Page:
Patients received the care and support they required to improve their health and well-being. Care records were usually written in enough detail to provide guidance to staff members, although guidance for one person�s mental health needs was not available.

Staff rotas showed there were not always enough staff members working during afternoon shifts. Patients told us that they had to wait if they required the assistance of two staff members.

Systems were in place to regularly check and monitor the way the service was run, although these did not support a quick response when issues were identified.

Inspection carried out on 4 August 2012

During a themed inspection looking at Dignity and Nutrition

People told us what it was like to be a patient in Stamford and Rutland Hospital. They described how they were treated by staff and their involvement in making choices about their care. They also told us about the quality and choice of food and drink available. This was because this inspection was part of a themed inspection programme to assess whether older people in hospitals were treated with dignity and respect and whether their nutritional needs were met.

The inspection team was led by a Care Quality Commission (CQC) inspector joined by a second inspector, an Expert by Experience, who has personal experience of using or caring for someone who uses this type of service and a practising professional.

We visited one ward at Stamford and Rutland Hospital that provided care and some rehabilitation services to older people prior to them returning home or going to alternative accommodation. Patients we spoke with were positive about the service they received. They said staff members were kind and that they were well cared for. Staff members always called them by their preferred name, their call bells were usually answered quickly and staff did not rush care that they gave.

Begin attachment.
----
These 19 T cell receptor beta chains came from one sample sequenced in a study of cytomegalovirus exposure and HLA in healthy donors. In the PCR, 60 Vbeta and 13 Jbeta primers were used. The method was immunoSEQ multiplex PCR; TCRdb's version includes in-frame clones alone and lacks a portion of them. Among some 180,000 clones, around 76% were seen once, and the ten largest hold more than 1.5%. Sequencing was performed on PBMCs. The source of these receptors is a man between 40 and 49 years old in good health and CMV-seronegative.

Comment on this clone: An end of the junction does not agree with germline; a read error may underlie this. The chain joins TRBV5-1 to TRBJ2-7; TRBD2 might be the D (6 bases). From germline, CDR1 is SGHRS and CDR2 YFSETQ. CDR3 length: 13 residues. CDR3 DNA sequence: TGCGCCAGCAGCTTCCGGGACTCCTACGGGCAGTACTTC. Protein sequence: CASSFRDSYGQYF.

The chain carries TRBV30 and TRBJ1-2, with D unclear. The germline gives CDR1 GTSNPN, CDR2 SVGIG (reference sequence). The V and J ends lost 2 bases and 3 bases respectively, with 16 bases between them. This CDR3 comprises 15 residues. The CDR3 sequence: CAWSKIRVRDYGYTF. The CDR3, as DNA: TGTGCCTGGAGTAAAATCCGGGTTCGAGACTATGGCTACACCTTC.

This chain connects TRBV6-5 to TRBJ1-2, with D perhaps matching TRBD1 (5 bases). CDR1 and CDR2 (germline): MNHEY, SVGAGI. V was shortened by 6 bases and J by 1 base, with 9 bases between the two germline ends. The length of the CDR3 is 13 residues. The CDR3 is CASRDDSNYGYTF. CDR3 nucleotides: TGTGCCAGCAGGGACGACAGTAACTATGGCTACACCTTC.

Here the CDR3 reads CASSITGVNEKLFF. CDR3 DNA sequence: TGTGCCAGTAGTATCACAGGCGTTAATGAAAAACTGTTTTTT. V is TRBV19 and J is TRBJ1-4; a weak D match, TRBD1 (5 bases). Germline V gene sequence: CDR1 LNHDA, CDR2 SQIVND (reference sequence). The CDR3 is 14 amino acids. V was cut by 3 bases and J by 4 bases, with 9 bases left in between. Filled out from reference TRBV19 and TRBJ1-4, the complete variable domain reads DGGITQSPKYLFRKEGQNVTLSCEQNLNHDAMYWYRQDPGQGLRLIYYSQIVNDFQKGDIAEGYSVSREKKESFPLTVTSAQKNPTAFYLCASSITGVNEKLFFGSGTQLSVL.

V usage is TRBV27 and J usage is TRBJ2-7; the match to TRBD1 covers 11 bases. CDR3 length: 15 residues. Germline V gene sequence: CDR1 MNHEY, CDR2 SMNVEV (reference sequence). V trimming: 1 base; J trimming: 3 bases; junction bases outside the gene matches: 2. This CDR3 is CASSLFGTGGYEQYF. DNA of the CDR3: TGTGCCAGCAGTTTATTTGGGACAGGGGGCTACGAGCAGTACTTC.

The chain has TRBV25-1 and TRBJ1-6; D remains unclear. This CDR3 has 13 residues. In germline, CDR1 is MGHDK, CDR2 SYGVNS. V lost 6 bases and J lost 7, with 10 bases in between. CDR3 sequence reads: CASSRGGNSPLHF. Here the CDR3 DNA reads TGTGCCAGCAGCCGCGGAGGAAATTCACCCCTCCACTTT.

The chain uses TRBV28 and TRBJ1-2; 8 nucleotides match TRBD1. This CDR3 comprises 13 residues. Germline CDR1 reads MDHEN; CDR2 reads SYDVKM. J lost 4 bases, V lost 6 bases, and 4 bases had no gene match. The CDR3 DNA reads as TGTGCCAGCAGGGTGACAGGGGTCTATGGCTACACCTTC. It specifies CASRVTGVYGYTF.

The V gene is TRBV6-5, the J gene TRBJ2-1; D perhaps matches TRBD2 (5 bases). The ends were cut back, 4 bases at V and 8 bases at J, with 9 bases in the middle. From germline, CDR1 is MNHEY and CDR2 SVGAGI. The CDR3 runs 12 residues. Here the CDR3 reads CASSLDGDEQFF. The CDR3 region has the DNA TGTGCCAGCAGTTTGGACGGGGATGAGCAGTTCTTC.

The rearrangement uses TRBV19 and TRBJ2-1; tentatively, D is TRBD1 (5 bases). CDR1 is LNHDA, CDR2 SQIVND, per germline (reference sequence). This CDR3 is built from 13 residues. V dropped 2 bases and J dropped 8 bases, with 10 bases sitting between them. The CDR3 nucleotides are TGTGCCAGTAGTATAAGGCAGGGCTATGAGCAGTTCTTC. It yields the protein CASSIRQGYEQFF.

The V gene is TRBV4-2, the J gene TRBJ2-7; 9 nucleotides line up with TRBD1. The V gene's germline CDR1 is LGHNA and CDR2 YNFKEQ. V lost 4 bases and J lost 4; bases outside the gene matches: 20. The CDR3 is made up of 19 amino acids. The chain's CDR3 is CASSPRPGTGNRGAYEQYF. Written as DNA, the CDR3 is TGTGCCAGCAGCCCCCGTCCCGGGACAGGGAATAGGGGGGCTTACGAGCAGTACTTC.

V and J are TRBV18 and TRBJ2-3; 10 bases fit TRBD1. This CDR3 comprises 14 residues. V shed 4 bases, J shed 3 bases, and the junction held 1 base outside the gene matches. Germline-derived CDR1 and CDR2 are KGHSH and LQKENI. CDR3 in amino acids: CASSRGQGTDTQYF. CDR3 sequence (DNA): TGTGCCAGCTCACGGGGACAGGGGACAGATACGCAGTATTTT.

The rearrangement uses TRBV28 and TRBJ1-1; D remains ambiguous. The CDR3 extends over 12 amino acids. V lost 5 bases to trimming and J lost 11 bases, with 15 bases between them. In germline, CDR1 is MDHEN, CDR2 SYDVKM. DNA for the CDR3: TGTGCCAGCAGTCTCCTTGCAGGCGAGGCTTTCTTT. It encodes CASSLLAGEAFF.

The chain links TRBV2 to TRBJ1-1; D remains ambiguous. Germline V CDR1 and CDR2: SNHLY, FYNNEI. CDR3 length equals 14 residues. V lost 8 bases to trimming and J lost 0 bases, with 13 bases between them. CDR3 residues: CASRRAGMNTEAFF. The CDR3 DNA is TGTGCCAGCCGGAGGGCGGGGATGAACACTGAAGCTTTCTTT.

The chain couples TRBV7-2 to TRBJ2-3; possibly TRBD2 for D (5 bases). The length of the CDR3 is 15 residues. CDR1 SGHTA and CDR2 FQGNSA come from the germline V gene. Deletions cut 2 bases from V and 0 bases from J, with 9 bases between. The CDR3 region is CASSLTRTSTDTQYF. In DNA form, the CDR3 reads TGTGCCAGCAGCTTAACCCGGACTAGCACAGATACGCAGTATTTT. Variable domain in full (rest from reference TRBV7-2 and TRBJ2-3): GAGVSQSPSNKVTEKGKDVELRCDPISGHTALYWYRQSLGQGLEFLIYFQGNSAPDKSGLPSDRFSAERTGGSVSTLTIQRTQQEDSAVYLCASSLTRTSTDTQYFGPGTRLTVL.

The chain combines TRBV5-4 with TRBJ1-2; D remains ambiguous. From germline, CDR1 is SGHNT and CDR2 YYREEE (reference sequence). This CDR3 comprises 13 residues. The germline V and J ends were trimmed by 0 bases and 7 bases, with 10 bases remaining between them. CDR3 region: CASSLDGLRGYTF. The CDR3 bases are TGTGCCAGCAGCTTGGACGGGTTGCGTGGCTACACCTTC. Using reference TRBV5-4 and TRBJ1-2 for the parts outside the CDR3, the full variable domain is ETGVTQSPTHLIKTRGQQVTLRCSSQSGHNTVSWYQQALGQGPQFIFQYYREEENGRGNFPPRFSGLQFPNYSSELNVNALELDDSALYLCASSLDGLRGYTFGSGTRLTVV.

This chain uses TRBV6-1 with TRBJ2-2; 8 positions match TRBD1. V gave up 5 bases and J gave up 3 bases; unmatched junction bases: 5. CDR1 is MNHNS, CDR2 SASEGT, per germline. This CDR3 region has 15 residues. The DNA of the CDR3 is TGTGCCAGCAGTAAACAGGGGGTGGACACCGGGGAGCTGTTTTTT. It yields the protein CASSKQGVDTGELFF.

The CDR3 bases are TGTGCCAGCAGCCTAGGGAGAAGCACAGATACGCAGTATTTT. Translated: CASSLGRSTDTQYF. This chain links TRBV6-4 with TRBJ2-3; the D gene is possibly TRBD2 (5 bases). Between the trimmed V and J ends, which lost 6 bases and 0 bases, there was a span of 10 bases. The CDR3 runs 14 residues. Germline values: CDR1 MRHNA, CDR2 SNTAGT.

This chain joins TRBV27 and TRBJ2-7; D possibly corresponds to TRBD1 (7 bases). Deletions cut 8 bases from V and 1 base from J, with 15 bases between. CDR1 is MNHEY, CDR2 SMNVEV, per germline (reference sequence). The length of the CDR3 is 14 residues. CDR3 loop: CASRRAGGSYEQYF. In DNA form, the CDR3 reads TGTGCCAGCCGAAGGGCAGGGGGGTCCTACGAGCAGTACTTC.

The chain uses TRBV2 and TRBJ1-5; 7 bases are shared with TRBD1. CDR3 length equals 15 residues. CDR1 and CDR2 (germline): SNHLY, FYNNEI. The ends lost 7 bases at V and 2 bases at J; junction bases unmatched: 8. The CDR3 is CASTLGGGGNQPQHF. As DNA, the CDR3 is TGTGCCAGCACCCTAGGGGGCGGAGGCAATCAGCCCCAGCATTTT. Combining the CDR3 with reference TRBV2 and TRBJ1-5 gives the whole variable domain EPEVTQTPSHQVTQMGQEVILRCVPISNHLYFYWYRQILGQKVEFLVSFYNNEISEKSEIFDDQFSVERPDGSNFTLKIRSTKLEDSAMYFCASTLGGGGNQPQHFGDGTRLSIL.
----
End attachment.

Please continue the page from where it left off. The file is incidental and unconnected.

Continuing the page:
Patient�s privacy dignity was mostly respected, although some patients had experiences where their dignity was not fully considered. For example, one patient received care from a member of the opposite sex when they would have preferred not to. Another patient felt unable to leave their seat due to an alarm that sounded, which caused them distress and anxiety.

Not all of the patients we spoke with knew why they were at the hospital, although patients who did know stated that they were involved in decisions made about their care. They confirmed they did not have access to their care records but stated that did not feel the need to see them.

Care records did not contain enough information to provide adequate guidance for new or agency staff to properly care for patients. Not all of the confidential and personal information about patients was stored securely away from public access, which means that confidentiality was not maintained.

Patients received enough to eat and drink, and they stated there was a choice. Although not everyone we spoke with knew what was on the menu.

One patient was able to confirm that they felt safe and would be able to report any concerns if they had them.

Patients we spoke with felt there were enough staff members available, they were not rushed by staff and call bells were answered. However, we found that there were not enough staff members available, which led to staff not having enough time to speak with patients or help them when they needed assistance. This resulted in patients falling asleep at the dining table and being assisted to eat a meal that had gone cold.